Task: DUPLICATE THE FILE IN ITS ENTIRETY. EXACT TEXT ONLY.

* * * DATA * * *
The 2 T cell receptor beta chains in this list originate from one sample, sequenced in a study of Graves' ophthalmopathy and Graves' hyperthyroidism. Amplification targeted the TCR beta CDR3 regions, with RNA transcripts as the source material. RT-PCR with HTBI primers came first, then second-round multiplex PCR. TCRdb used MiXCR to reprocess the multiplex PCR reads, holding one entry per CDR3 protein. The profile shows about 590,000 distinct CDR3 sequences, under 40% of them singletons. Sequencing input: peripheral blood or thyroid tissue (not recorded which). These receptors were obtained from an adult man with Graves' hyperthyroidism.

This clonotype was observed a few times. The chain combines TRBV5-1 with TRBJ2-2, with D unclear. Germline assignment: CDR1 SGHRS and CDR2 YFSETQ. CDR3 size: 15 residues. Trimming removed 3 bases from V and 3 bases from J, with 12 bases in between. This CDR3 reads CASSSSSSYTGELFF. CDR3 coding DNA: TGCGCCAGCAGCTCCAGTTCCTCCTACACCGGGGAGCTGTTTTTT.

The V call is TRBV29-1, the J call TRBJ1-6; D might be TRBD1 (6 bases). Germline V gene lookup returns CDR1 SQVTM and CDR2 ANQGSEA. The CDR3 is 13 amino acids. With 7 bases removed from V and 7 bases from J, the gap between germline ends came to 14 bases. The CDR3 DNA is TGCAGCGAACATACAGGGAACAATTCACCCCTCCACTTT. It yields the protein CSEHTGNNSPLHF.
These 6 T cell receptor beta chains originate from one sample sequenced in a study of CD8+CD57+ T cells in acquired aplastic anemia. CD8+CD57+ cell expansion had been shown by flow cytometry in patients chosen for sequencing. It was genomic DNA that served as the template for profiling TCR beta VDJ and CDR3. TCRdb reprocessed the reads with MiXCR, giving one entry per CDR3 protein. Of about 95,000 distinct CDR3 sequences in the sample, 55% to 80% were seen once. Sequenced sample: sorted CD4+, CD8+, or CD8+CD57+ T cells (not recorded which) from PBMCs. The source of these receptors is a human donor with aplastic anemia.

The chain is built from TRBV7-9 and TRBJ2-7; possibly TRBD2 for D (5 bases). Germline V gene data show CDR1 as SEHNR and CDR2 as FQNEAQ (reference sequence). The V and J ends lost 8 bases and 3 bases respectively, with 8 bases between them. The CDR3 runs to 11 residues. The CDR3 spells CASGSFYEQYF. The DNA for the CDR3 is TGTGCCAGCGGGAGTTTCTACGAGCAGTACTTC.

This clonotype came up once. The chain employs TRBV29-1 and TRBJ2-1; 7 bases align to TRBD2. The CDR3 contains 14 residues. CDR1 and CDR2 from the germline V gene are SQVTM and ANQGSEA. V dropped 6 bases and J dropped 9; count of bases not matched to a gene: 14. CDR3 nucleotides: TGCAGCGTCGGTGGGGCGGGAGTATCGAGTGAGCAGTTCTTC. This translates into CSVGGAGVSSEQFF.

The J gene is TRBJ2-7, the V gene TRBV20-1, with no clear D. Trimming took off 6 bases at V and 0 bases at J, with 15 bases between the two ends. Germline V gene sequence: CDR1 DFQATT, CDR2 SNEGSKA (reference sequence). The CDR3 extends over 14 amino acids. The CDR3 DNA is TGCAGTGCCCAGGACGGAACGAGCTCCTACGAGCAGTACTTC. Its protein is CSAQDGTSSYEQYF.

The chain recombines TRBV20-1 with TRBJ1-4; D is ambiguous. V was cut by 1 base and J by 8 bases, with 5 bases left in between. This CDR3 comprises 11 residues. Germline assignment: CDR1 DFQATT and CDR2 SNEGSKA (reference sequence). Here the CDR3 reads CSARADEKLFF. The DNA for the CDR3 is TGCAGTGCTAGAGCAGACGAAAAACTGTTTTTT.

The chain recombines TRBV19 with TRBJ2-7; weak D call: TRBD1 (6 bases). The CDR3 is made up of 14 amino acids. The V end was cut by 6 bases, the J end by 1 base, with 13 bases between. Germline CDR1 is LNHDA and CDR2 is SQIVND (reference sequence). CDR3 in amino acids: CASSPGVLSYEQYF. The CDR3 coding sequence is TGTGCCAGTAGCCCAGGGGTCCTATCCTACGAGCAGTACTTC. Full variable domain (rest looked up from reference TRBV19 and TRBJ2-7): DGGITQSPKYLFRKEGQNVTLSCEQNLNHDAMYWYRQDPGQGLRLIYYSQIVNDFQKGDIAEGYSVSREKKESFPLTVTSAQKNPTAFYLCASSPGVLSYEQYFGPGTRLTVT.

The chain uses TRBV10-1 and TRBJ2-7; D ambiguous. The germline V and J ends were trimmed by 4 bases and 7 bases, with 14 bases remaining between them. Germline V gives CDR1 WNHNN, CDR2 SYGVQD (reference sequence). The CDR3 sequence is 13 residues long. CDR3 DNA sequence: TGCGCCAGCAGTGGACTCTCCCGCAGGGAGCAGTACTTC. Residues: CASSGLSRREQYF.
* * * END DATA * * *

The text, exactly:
The 2 T cell receptor beta chains in this list originate from one sample, sequenced in a study of Graves' ophthalmopathy and Graves' hyperthyroidism. Amplification targeted the TCR beta CDR3 regions, with RNA transcripts as the source material. RT-PCR with HTBI primers came first, then second-round multiplex PCR. TCRdb used MiXCR to reprocess the multiplex PCR reads, holding one entry per CDR3 protein. The profile shows about 590,000 distinct CDR3 sequences, under 40% of them singletons. Sequencing input: peripheral blood or thyroid tissue (not recorded which). These receptors were obtained from an adult man with Graves' hyperthyroidism.

This clonotype was observed a few times. The chain combines TRBV5-1 with TRBJ2-2, with D unclear. Germline assignment: CDR1 SGHRS and CDR2 YFSETQ. CDR3 size: 15 residues. Trimming removed 3 bases from V and 3 bases from J, with 12 bases in between. This CDR3 reads CASSSSSSYTGELFF. CDR3 coding DNA: TGCGCCAGCAGCTCCAGTTCCTCCTACACCGGGGAGCTGTTTTTT.

The V call is TRBV29-1, the J call TRBJ1-6; D might be TRBD1 (6 bases). Germline V gene lookup returns CDR1 SQVTM and CDR2 ANQGSEA. The CDR3 is 13 amino acids. With 7 bases removed from V and 7 bases from J, the gap between germline ends came to 14 bases. The CDR3 DNA is TGCAGCGAACATACAGGGAACAATTCACCCCTCCACTTT. It yields the protein CSEHTGNNSPLHF.
These 6 T cell receptor beta chains originate from one sample sequenced in a study of CD8+CD57+ T cells in acquired aplastic anemia. CD8+CD57+ cell expansion had been shown by flow cytometry in patients chosen for sequencing. It was genomic DNA that served as the template for profiling TCR beta VDJ and CDR3. TCRdb reprocessed the reads with MiXCR, giving one entry per CDR3 protein. Of about 95,000 distinct CDR3 sequences in the sample, 55% to 80% were seen once. Sequenced sample: sorted CD4+, CD8+, or CD8+CD57+ T cells (not recorded which) from PBMCs. The source of these receptors is a human donor with aplastic anemia.

The chain is built from TRBV7-9 and TRBJ2-7; possibly TRBD2 for D (5 bases). Germline V gene data show CDR1 as SEHNR and CDR2 as FQNEAQ (reference sequence). The V and J ends lost 8 bases and 3 bases respectively, with 8 bases between them. The CDR3 runs to 11 residues. The CDR3 spells CASGSFYEQYF. The DNA for the CDR3 is TGTGCCAGCGGGAGTTTCTACGAGCAGTACTTC.

This clonotype came up once. The chain employs TRBV29-1 and TRBJ2-1; 7 bases align to TRBD2. The CDR3 contains 14 residues. CDR1 and CDR2 from the germline V gene are SQVTM and ANQGSEA. V dropped 6 bases and J dropped 9; count of bases not matched to a gene: 14. CDR3 nucleotides: TGCAGCGTCGGTGGGGCGGGAGTATCGAGTGAGCAGTTCTTC. This translates into CSVGGAGVSSEQFF.

The J gene is TRBJ2-7, the V gene TRBV20-1, with no clear D. Trimming took off 6 bases at V and 0 bases at J, with 15 bases between the two ends. Germline V gene sequence: CDR1 DFQATT, CDR2 SNEGSKA (reference sequence). The CDR3 extends over 14 amino acids. The CDR3 DNA is TGCAGTGCCCAGGACGGAACGAGCTCCTACGAGCAGTACTTC. Its protein is CSAQDGTSSYEQYF.

The chain recombines TRBV20-1 with TRBJ1-4; D is ambiguous. V was cut by 1 base and J by 8 bases, with 5 bases left in between. This CDR3 comprises 11 residues. Germline assignment: CDR1 DFQATT and CDR2 SNEGSKA (reference sequence). Here the CDR3 reads CSARADEKLFF. The DNA for the CDR3 is TGCAGTGCTAGAGCAGACGAAAAACTGTTTTTT.

The chain recombines TRBV19 with TRBJ2-7; weak D call: TRBD1 (6 bases). The CDR3 is made up of 14 amino acids. The V end was cut by 6 bases, the J end by 1 base, with 13 bases between. Germline CDR1 is LNHDA and CDR2 is SQIVND (reference sequence). CDR3 in amino acids: CASSPGVLSYEQYF. The CDR3 coding sequence is TGTGCCAGTAGCCCAGGGGTCCTATCCTACGAGCAGTACTTC. Full variable domain (rest looked up from reference TRBV19 and TRBJ2-7): DGGITQSPKYLFRKEGQNVTLSCEQNLNHDAMYWYRQDPGQGLRLIYYSQIVNDFQKGDIAEGYSVSREKKESFPLTVTSAQKNPTAFYLCASSPGVLSYEQYFGPGTRLTVT.

The chain uses TRBV10-1 and TRBJ2-7; D ambiguous. The germline V and J ends were trimmed by 4 bases and 7 bases, with 14 bases remaining between them. Germline V gives CDR1 WNHNN, CDR2 SYGVQD (reference sequence). The CDR3 sequence is 13 residues long. CDR3 DNA sequence: TGCGCCAGCAGTGGACTCTCCCGCAGGGAGCAGTACTTC. Residues: CASSGLSRREQYF.